As stated before, it takes a very long time for a white dwarf to cool down and become a black dwarf so there is little chance that any have formed in the observable Universe; there has not been enough time since its birth. 

Black dwarfs should not be confused with brown dwarfs, which are essentially "failed" stars.  They have masses in the range from approximately 13 times Jupiter's mass, up to perhaps 75 to 80 times Jupiter's mass, and do not support hydrogen burning nuclear fusion. 


No one has ever found a black dwarf.  They are the hypothetical remnant of a white dwarf that has cooled down to where it no longer radiates; no heat, no light.  Stars that start off with from .075 solar masses up to around 4 solar masses become white dwarfs; essentially a ball of electron-degenerate matter, slowly cooling.  Larger stars, up to even 10 solar masses, can produce white dwarfs if they looses sufficient mass during their lives.  A white dwarf is very small, perhaps the size of the Earth, with a small surface area, so the cooling process proceeds very slowly.  Estimates of the time required to form a black dwarf vary widely from 2.5x1010 to 1x1012 years.  There are various theoretical ways in which this time could be even longer:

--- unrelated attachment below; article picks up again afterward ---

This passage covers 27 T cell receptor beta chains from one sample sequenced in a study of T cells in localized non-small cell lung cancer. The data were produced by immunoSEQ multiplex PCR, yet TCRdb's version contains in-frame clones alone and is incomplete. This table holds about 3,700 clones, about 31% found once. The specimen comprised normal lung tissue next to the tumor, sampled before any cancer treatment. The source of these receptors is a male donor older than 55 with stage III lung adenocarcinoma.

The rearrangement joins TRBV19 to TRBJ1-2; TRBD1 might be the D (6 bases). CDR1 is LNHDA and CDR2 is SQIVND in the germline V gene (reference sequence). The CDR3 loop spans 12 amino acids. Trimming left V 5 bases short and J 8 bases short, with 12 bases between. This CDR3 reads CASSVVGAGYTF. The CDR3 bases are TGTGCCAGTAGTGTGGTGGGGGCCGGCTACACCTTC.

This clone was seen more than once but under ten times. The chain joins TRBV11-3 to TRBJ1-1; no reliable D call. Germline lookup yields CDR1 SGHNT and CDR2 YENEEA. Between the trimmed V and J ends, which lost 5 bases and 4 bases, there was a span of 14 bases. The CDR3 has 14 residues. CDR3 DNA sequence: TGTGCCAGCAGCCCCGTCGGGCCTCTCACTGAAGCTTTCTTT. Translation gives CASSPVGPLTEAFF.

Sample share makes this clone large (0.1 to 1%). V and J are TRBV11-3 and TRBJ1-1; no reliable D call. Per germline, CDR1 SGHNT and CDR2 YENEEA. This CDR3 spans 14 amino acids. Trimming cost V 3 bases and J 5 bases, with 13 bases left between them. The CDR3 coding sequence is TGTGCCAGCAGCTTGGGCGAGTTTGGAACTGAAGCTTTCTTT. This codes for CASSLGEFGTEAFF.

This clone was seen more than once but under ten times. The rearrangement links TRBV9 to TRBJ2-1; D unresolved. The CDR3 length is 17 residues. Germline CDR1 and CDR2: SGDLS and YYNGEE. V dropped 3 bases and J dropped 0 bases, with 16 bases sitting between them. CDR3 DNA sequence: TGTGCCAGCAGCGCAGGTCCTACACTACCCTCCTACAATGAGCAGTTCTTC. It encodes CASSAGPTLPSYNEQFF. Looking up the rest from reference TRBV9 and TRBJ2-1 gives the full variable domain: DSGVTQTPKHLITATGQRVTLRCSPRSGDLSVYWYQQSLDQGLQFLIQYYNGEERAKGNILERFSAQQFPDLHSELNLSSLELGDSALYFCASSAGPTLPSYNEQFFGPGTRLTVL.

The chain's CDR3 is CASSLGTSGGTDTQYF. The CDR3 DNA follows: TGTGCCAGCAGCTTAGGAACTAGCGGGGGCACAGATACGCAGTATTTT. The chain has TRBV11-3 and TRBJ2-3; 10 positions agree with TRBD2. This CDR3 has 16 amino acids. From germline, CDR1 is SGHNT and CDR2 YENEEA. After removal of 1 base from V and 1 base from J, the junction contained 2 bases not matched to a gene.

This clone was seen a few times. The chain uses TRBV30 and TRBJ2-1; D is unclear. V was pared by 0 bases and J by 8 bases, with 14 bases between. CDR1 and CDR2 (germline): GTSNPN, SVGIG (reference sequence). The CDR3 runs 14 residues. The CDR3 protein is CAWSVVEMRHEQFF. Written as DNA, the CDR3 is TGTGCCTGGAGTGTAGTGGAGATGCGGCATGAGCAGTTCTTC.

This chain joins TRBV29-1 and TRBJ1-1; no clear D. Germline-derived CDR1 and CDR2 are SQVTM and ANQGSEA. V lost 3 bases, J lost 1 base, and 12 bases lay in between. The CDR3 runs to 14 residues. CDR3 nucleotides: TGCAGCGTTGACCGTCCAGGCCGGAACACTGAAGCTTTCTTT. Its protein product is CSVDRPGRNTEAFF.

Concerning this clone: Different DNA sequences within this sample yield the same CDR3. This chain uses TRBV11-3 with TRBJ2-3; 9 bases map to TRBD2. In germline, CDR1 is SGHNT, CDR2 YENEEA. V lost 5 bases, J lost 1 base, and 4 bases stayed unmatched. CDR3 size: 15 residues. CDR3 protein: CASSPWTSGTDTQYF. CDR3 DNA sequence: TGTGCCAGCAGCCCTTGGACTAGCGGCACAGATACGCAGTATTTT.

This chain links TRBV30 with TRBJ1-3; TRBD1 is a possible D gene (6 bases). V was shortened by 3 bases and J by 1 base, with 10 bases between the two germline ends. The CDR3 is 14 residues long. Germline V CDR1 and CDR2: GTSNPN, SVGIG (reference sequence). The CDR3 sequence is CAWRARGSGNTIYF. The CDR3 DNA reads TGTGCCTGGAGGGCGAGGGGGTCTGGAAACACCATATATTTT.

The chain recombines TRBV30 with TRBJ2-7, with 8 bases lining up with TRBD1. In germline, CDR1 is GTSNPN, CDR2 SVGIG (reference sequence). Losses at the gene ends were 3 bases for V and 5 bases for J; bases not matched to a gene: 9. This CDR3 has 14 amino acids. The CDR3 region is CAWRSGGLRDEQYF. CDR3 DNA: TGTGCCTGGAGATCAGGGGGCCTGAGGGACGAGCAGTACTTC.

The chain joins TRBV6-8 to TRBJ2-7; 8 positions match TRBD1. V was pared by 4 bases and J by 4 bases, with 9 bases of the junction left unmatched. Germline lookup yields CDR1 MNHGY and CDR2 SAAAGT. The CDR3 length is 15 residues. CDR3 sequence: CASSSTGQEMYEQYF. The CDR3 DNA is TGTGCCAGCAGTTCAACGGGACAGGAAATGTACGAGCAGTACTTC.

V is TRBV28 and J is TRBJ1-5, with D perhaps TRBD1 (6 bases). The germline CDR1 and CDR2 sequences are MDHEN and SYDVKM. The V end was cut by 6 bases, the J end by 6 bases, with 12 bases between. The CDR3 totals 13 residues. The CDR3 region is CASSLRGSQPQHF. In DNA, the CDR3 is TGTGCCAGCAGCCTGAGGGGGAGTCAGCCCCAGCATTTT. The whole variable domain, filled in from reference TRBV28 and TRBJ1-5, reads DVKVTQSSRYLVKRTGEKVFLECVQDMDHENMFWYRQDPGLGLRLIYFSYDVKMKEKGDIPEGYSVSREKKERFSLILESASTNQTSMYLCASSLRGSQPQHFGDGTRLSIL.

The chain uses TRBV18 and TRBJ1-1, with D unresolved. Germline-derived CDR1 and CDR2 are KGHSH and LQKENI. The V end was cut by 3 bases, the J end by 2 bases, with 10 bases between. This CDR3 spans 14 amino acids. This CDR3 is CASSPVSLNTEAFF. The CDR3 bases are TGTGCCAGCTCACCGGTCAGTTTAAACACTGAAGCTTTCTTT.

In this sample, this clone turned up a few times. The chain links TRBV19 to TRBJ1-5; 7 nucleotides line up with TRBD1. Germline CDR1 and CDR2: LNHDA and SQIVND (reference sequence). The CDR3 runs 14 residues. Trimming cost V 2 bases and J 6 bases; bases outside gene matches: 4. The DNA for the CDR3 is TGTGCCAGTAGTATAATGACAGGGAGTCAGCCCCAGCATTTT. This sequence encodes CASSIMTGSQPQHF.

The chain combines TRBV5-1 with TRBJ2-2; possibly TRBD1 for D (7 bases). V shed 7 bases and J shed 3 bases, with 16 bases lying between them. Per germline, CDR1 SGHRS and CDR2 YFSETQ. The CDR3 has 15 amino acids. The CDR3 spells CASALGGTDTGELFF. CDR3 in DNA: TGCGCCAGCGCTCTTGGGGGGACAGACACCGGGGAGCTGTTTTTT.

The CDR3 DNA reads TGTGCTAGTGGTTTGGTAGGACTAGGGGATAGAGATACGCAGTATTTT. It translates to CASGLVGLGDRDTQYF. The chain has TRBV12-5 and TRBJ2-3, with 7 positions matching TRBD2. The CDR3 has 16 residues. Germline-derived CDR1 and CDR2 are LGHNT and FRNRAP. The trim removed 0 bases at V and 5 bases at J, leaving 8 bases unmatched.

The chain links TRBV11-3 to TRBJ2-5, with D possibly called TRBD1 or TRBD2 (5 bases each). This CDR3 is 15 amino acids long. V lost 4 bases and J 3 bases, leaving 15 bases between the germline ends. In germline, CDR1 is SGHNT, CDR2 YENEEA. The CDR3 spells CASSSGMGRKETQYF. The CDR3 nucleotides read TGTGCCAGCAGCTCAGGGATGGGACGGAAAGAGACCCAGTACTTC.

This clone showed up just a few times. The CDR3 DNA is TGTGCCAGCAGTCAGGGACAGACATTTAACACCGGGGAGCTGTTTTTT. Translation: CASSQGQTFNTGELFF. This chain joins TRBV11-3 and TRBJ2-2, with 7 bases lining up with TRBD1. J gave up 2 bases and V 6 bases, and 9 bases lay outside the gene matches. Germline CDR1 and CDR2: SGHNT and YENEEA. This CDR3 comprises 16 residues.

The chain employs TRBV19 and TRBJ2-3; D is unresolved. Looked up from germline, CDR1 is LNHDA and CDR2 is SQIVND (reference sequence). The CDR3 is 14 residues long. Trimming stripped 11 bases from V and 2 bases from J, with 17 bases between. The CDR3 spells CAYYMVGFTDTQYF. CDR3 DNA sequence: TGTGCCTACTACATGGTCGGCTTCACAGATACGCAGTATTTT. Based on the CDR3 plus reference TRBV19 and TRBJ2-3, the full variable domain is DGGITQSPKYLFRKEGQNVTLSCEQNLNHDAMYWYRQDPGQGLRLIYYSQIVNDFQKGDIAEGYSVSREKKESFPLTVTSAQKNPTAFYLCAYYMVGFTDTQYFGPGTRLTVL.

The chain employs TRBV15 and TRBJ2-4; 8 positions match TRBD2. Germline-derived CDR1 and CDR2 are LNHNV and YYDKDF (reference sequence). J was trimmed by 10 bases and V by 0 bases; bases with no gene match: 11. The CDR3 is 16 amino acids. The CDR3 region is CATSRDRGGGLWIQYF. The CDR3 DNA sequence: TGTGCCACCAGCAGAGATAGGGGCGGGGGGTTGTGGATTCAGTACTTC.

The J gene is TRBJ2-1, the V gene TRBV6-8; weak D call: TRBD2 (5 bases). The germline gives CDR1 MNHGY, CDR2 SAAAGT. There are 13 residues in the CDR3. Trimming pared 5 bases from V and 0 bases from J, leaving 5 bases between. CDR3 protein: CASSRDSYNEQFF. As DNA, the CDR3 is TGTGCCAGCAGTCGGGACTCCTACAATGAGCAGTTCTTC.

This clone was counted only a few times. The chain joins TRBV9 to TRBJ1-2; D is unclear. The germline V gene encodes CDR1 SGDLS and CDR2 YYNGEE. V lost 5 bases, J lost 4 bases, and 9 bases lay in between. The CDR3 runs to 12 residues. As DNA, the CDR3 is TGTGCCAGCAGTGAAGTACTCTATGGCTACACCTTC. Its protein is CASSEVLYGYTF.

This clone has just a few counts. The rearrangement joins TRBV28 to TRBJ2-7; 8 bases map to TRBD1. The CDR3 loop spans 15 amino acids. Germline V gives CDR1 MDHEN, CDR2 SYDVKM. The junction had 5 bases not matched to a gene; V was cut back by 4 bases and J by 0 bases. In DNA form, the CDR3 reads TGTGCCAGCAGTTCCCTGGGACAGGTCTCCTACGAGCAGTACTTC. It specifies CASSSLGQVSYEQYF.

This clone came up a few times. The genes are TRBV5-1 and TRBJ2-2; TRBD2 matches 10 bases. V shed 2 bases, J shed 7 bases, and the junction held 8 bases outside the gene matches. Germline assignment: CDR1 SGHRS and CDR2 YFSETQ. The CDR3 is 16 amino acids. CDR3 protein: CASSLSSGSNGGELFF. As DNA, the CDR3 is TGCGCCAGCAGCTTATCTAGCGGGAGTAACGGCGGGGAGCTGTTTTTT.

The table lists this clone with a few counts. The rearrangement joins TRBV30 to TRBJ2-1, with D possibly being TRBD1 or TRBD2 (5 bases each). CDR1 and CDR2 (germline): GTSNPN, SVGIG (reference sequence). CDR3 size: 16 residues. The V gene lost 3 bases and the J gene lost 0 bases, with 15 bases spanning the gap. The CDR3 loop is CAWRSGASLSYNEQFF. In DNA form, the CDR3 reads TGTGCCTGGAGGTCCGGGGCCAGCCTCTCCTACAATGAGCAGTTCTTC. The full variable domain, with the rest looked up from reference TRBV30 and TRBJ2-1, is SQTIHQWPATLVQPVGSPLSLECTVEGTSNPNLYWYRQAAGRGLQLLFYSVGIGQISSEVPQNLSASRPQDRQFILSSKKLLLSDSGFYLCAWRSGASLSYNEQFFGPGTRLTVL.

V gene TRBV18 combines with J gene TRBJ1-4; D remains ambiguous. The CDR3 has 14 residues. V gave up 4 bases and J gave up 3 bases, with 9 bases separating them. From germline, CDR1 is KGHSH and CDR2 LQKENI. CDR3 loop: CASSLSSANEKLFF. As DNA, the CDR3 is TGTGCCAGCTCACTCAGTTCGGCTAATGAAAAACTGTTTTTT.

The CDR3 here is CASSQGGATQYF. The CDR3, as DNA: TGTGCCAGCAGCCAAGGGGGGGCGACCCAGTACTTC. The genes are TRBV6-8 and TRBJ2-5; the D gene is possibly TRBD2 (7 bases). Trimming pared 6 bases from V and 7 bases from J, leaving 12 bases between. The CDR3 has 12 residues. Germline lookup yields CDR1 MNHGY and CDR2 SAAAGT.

Black Dwarfs

Astronomy & Cosmology -

Stars - Life & Death of Stars

WILLIAM & DEBORAH HILLYARD
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If Dark Matter is found to include weakly interacting massive particles (WIMPs), it is possible that interactions between the star and WIMPs could extend the time to as much as 1025 years. 
If protons are found to decay, theorized in some Grand Unified Theories to happen over a period of perhaps 1036 years, then this process would also keep the star slightly warm, but only marginally above absolute zero.